July 22, 2019
How to Stay Close When Colleagues Work Remotely
Whether it’s across town or across the country, companies that have a remote workforce face special challenges in forming tight bonds with employees they rarely lay eyes on.
And while building cohesion and finding ways to encourage employees to bond is crucial for all companies, it’s even more important when face-to-face interactions with some employees are infrequent.
Managers and team leaders play an influential role in helping remote workers feel connected to the rest of their team and colleagues across the company.
Here are 7 ways to stay tight with colleagues who work remotely:
- Loop Them In. Be sure to copy remote workers on important information or happenings at the office that they might not pick up because they aren’t physically present. That includes major business decisions, product development updates, staff changes, events and other happenings that you would want to hear about.
- Call Frequently. When an email gets longer than about three paragraphs, pick up a phone and turn it into a phone call instead. These live interactions allow for follow up questions, clarifications and the casual personal small talk about life outside of work such as kids, pets, sports and other things that help us bond.
- Group Video Conferences. These are especially effective for small teams that work closely together and need to have an “all hands on deck” catchup call every few days. They work best with 6 or fewer people to minimize overlapping conversations. Encourage every participant to share thoughts and carry the conversation at some point, and encourage a few minutes of small talk about social things at the start of the call.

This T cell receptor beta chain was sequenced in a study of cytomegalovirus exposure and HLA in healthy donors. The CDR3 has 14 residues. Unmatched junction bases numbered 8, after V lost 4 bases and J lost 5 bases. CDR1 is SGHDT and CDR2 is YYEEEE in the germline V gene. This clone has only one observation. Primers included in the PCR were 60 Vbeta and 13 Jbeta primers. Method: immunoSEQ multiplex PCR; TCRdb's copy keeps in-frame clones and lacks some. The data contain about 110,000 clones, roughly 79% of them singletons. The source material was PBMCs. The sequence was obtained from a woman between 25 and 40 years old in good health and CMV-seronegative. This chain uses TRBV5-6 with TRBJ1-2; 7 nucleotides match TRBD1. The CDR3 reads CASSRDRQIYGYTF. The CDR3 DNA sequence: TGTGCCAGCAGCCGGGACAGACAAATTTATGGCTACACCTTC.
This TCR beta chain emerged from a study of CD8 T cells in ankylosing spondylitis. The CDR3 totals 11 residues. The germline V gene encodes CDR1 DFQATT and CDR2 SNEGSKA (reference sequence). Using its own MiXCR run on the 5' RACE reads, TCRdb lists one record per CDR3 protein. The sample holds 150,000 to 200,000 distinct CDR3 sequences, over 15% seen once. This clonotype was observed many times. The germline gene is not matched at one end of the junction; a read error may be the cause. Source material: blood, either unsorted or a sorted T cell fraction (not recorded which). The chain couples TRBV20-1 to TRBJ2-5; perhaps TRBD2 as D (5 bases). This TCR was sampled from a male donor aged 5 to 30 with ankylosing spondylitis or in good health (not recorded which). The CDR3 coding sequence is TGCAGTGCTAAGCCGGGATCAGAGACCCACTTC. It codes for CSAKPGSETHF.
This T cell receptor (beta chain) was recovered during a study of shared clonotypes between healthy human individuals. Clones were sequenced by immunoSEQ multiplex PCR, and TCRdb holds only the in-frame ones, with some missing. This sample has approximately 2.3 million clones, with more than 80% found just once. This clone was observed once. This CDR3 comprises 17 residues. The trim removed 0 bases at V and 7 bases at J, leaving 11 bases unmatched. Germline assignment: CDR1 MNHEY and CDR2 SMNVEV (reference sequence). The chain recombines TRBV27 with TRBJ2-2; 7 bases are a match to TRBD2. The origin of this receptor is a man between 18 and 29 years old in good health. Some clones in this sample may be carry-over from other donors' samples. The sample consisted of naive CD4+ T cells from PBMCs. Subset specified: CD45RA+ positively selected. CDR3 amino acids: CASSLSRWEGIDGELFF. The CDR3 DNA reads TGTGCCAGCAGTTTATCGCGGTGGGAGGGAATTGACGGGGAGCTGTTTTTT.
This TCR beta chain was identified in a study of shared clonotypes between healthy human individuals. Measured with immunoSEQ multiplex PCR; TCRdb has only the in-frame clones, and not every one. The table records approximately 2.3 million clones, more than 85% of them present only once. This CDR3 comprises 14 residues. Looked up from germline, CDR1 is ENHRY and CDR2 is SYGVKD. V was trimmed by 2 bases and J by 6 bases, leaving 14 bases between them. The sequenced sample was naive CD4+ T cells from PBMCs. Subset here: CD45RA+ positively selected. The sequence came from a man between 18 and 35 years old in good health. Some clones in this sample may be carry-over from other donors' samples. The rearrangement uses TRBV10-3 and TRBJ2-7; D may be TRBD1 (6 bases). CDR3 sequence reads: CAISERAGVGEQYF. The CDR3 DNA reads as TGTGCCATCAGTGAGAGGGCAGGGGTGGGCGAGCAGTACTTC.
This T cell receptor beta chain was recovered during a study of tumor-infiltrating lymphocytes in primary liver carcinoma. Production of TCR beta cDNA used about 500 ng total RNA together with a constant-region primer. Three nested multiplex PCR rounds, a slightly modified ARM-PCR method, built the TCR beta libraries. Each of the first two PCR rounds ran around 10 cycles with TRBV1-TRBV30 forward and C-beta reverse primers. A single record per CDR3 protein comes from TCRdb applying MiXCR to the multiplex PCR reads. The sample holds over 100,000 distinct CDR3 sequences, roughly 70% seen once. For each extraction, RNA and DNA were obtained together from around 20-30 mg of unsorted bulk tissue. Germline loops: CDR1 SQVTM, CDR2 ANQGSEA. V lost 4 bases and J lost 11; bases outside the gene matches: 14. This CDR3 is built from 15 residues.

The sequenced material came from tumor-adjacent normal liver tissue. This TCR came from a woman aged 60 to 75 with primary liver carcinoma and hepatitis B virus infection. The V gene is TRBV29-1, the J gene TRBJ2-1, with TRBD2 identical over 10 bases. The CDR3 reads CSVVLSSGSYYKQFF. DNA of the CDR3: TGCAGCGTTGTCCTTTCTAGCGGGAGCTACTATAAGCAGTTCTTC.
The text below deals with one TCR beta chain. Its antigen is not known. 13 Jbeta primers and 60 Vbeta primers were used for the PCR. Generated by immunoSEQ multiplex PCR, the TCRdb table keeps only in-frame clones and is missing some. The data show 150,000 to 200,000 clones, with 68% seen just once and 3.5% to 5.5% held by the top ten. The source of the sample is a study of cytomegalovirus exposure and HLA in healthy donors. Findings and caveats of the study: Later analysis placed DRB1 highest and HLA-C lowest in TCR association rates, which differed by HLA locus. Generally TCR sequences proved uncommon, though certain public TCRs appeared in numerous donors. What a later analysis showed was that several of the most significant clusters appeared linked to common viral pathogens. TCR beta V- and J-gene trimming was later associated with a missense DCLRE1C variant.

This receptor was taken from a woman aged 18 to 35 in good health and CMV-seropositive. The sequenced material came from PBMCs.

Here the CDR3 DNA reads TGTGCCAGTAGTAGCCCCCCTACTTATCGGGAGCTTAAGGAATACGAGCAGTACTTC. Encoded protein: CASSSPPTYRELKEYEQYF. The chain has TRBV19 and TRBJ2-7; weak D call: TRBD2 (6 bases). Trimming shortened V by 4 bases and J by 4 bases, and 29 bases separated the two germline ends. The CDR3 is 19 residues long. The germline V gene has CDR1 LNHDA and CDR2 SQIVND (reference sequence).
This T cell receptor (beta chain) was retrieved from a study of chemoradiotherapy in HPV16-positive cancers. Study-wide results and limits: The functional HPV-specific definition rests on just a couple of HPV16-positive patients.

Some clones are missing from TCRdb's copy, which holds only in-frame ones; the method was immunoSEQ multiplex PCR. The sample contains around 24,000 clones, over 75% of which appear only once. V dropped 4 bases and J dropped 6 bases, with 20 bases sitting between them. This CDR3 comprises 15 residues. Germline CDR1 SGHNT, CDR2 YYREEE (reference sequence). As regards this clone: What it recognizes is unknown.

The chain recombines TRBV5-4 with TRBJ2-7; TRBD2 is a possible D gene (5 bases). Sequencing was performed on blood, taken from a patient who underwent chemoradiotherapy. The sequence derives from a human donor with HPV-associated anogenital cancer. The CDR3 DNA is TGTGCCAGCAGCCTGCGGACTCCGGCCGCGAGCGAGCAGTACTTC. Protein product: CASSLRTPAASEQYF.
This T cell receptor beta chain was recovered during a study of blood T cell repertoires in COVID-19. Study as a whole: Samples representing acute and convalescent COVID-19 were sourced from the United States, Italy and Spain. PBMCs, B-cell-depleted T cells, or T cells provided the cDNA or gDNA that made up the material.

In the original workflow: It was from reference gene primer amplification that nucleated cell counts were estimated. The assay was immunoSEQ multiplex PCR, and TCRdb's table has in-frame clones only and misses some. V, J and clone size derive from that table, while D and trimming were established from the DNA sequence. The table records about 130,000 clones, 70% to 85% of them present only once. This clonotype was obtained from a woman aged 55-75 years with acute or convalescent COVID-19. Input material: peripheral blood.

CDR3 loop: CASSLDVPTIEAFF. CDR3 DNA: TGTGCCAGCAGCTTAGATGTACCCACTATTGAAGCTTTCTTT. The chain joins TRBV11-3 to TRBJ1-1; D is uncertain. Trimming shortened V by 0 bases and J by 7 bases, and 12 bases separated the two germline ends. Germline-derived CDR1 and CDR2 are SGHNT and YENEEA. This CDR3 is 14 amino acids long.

- Use Collaboration Software. Programs like Slack, Monday, Podio and others help teams manage workflow and share information and files through group chats and one-on-one instant messages. Be mindful of runaway threads that can become a time suck and distraction (ahem: Game of Thrones), and choose a notification setting that won’t constantly yank you back into work mode during the evenings and on weekends.
- Encourage Social Butterflies. Most teams have social butterflies who always have the latest news about what’s going on. Encourage those employees to keep in touch with remote colleagues to share information and insights outside of more formal channels like email and company announcements.
- Recognize Their Work. Remote workers might miss out on the daily feedback, praise and encouragement that the rest of your team gets on the regular, so make an extra effort to recognize their work to bosses — and let the employee see that you are doing so.
- Find Ways to Meet In Person. Get creative about finding ways to get some face time together at least once a year. That could mean attending a conference together, visiting a customer together or making plans to have a one-on-one dinner during a larger company gathering.
Savvy managers who put extra effort into forming tight bonds with remote employees and making sure they feel part of the team helps strengthen company culture.
It also creates a happier, more cohesive workforce that is more productive and better at collaborating and tackling challenges. If you’d like to learn more about building a strong virtual culture, this book by Brian Miles is terrific.
Find out how we can help your company build a stronger culture by contacting us here.